Lomaglio Associates Inc. v. LBK Marketing Corp., 876 F. Supp. 41 (S.D.N.Y. 1995)

US District Court for the Southern District of New York - 876 F. Supp. 41 (S.D.N.Y. 1995)
January 21, 1995

876 F. Supp. 41 (1995)


No. 94 Civ. 3208 (KTD).

United States District Court, S.D. New York.

January 21, 1995.

*42 Seaman and Ashley, New York City (Perry Ashley, of counsel), for plaintiff Lomaglio Associates Inc.

McCarthy, Lebit, Crystal & Haiman Co., L.P.A., Cleveland, OH (Charles P. Royer, of counsel), for defendant LBK Marketing Corp.

Rubin Baum Levin Constant & Friedman, New York City (Richard G. Primoff, of counsel), for defendant LBK Marketing Corp.




Plaintiff originally brought this action in New York state court. On May 3, 1994 Defendant removed the case to this court pursuant to 28 U.S.C. §§ 1441, 1446, based on diversity of citizenship of the parties, 28 U.S.C. § 1332. Defendant now moves to dismiss the complaint for lack of personal jurisdiction, Fed.R.Civ.P. 12(b) (2). Alternatively, Defendant moves to dismiss the second cause of action for failure to plead fraud with the particularity required by Rule 9(b) of the Federal Rules of Civil Procedure, and for failure to state a claim upon which relief may be granted, Fed.R.Civ.P. 12(b) (6). For the reason set forth below, Defendant's motion is granted in part and denied in part.



In determining a defendant's motion to dismiss a complaint pursuant to Rule 12(b) (6), the court should construe all allegations in the complaint to the plaintiff's benefit. See Scheuer v. Rhodes, 416 U.S. 232, 236, 94 S. Ct. 1683, 1686, 40 L. Ed. 2d 90 (1974). If there exists any set of facts which could be construed so as to entitle the plaintiff to relief, the complaint should not be *43 dismissed. Conley v. Gibson, 355 U.S. 41, 45-46, 78 S. Ct. 99, 101-02, 2 L. Ed. 2d 80 (1957). Consequently, all factual allegations in the complaint will be presumed true for present purposes.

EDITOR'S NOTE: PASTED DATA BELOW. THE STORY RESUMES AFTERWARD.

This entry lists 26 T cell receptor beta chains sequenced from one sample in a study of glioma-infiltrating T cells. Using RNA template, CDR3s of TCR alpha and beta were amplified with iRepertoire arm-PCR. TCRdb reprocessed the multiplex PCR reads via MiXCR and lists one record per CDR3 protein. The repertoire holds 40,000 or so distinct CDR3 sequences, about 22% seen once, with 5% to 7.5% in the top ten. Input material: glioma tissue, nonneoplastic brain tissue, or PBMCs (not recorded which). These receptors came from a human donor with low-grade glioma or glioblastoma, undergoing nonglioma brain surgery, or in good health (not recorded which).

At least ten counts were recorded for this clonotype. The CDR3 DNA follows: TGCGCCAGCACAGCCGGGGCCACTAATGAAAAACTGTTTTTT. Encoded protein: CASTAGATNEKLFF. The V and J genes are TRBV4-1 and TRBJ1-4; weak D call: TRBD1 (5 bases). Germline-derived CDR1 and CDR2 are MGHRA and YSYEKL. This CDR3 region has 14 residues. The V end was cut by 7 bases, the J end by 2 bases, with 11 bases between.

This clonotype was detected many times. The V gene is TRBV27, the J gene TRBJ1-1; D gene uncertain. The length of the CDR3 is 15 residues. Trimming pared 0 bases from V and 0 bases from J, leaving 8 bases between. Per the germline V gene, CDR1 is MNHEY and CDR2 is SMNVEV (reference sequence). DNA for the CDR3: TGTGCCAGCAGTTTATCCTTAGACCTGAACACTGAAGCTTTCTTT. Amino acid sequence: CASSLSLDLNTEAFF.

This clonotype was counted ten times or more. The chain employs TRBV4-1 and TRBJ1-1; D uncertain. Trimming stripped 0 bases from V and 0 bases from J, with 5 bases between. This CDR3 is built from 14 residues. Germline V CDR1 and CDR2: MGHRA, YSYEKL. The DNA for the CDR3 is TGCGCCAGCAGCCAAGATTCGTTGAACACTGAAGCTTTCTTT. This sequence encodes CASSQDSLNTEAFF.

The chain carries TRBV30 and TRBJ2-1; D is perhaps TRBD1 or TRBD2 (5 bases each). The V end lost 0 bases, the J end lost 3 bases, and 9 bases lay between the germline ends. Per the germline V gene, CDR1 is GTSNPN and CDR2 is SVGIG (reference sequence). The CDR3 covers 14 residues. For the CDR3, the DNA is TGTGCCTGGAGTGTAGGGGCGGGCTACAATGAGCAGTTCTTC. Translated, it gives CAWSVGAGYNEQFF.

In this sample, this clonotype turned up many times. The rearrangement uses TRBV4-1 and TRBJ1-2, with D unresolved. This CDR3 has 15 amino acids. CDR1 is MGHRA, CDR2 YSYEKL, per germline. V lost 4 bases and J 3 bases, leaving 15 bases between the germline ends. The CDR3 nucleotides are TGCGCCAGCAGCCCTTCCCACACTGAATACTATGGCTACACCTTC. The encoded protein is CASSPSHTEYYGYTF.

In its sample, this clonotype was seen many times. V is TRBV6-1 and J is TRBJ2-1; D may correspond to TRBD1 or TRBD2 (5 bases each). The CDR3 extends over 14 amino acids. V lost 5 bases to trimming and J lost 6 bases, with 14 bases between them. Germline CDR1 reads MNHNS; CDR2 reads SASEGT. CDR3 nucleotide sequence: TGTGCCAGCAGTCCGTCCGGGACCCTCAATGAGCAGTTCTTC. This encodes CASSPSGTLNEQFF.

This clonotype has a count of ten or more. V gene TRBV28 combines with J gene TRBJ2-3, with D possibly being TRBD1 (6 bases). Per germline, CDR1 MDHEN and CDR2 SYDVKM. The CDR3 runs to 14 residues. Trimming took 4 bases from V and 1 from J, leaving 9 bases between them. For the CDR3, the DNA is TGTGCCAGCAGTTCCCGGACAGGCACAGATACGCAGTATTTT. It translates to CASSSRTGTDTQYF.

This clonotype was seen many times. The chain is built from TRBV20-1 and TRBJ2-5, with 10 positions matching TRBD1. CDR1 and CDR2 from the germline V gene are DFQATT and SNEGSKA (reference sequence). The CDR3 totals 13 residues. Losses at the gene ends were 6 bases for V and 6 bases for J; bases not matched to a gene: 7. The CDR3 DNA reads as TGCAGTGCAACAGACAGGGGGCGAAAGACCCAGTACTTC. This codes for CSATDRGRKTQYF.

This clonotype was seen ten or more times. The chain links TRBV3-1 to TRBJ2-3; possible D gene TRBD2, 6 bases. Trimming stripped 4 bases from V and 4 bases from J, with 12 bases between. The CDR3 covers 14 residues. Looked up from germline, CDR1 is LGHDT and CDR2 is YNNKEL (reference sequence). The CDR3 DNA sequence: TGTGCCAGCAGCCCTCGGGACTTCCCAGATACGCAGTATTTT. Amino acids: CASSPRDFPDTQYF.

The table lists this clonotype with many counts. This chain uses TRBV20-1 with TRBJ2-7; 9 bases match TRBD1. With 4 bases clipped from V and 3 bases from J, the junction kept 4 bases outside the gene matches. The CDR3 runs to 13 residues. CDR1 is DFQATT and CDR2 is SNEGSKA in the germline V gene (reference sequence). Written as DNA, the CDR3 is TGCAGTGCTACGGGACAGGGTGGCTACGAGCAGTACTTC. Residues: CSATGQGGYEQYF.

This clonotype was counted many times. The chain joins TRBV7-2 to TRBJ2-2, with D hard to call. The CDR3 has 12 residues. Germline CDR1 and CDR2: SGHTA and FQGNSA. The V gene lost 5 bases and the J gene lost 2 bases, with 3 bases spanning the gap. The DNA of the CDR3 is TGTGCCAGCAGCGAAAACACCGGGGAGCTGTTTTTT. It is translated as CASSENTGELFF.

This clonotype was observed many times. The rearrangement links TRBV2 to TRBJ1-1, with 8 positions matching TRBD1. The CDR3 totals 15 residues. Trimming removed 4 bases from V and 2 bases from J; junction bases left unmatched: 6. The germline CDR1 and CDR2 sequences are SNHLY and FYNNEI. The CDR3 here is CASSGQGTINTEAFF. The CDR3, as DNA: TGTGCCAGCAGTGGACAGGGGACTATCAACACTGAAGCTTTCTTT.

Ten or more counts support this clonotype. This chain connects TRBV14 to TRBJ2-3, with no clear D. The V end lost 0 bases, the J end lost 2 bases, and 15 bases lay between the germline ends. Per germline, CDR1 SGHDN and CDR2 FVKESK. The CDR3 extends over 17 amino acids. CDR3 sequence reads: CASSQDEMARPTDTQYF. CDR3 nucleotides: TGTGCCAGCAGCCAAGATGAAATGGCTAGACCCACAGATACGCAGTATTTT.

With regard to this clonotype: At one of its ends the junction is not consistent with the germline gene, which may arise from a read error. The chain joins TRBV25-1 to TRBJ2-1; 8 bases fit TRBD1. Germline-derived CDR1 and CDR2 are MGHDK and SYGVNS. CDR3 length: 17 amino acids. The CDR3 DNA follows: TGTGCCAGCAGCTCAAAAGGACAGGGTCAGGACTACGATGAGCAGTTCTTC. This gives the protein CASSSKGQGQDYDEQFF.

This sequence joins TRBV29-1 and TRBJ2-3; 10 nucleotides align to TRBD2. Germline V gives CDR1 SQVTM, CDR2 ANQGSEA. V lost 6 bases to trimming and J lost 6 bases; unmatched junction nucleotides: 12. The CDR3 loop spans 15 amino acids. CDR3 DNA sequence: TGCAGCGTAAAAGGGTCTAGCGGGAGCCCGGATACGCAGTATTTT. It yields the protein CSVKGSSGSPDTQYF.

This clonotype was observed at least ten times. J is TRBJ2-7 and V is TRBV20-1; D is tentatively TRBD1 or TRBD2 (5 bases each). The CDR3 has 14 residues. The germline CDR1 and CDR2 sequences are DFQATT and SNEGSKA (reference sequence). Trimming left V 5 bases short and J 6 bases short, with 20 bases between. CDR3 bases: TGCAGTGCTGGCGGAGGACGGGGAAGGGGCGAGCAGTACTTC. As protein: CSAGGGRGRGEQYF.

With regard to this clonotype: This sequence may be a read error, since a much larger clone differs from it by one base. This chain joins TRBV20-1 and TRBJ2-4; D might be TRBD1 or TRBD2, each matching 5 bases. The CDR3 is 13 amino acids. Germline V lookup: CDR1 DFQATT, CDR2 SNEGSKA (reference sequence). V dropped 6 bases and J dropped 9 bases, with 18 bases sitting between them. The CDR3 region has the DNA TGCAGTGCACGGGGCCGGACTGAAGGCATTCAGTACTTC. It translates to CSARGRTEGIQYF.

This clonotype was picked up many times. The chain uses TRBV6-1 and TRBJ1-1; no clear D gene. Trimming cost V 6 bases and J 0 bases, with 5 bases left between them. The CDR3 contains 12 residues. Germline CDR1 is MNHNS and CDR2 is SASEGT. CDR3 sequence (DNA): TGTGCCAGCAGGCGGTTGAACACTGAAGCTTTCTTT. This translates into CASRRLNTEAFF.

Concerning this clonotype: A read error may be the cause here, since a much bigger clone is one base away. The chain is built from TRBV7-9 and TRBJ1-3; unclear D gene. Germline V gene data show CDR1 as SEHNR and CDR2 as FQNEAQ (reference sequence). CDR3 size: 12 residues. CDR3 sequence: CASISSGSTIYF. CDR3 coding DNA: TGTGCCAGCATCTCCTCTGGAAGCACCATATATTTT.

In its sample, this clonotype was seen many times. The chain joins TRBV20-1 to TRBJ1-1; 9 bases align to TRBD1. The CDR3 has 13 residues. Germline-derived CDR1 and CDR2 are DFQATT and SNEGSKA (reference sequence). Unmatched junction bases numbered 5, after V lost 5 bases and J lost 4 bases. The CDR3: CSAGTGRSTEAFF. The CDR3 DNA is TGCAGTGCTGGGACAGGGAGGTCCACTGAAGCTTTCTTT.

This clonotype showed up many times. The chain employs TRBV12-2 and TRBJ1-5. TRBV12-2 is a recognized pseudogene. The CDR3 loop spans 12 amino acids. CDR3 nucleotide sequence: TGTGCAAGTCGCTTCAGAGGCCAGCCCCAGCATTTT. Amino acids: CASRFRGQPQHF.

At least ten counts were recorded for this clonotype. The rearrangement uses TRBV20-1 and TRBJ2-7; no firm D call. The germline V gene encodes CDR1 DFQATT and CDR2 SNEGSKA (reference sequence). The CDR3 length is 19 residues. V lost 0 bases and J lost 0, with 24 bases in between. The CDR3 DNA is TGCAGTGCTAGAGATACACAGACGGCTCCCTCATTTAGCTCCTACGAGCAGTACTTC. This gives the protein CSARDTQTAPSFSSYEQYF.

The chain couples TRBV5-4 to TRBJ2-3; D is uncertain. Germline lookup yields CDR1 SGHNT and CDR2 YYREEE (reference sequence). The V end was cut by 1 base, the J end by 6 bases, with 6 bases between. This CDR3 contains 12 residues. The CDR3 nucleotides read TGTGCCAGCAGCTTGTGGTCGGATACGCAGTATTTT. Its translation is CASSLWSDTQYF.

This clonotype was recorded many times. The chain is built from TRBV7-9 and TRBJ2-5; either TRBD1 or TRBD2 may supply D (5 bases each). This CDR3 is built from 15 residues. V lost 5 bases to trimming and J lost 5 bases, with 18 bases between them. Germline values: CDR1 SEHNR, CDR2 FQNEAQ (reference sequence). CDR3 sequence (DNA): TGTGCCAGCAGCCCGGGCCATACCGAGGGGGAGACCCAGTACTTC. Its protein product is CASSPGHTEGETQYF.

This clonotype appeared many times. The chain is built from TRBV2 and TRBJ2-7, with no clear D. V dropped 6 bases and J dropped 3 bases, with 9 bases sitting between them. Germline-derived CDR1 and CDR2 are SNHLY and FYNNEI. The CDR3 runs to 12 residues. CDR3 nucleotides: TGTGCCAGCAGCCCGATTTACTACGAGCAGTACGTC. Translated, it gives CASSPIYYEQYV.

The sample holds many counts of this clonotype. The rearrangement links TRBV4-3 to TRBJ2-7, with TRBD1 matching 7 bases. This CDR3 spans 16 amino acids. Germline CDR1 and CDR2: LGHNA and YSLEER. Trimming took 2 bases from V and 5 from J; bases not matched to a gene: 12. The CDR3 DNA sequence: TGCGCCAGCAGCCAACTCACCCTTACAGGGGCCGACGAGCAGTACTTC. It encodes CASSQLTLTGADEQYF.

Neither Plaintiff Lomaglio Associates Incorporated ("LAI") nor Defendant LBK Marketing Corporation ("LBK") is a citizen of New York. LAI is a corporation organized under the laws of New Jersey, while LBK is a corporation organized under the laws of Ohio. On or about October 12, 1992, Plaintiff and Defendant entered into a written contract by which the parties agreed that LAI would be LBK's exclusive sales representative to Avon Products Incorporated ("Avon"). Avon is a corporation having its headquarters in New York City.

In June 1993, Avon placed an order for 82,400 "Mrs. Albee" ceramic figurines with Defendant. On or about May 1993, Plaintiff and Defendant agreed that Plaintiff's commission for Avon's order would be $1.555 per figurine. The total commission due to Plaintiff amounted to $128,132.

At some point (not specified in the complaint), Defendant shipped sample figurines to Avon in New York City. In addition, Defendant's representatives held several meetings in New York City with Avon's representatives regarding the sale of the figurines. As late as September 1, 1993, Defendant repeatedly represented to both LAI and Avon that it had the ability and intent to produce the figurines ordered by Avon. However, on September 10, 1993 Defendant informed both LAI and Avon that it would not produce the figurines.

Plaintiff has unsuccessfully sought payment of the $128,132 commission from Defendant. Moreover, as a result of Defendant's refusal to produce the figurines, Plaintiff's business relationship with Avon has been damaged.






A. Personal Jurisdiction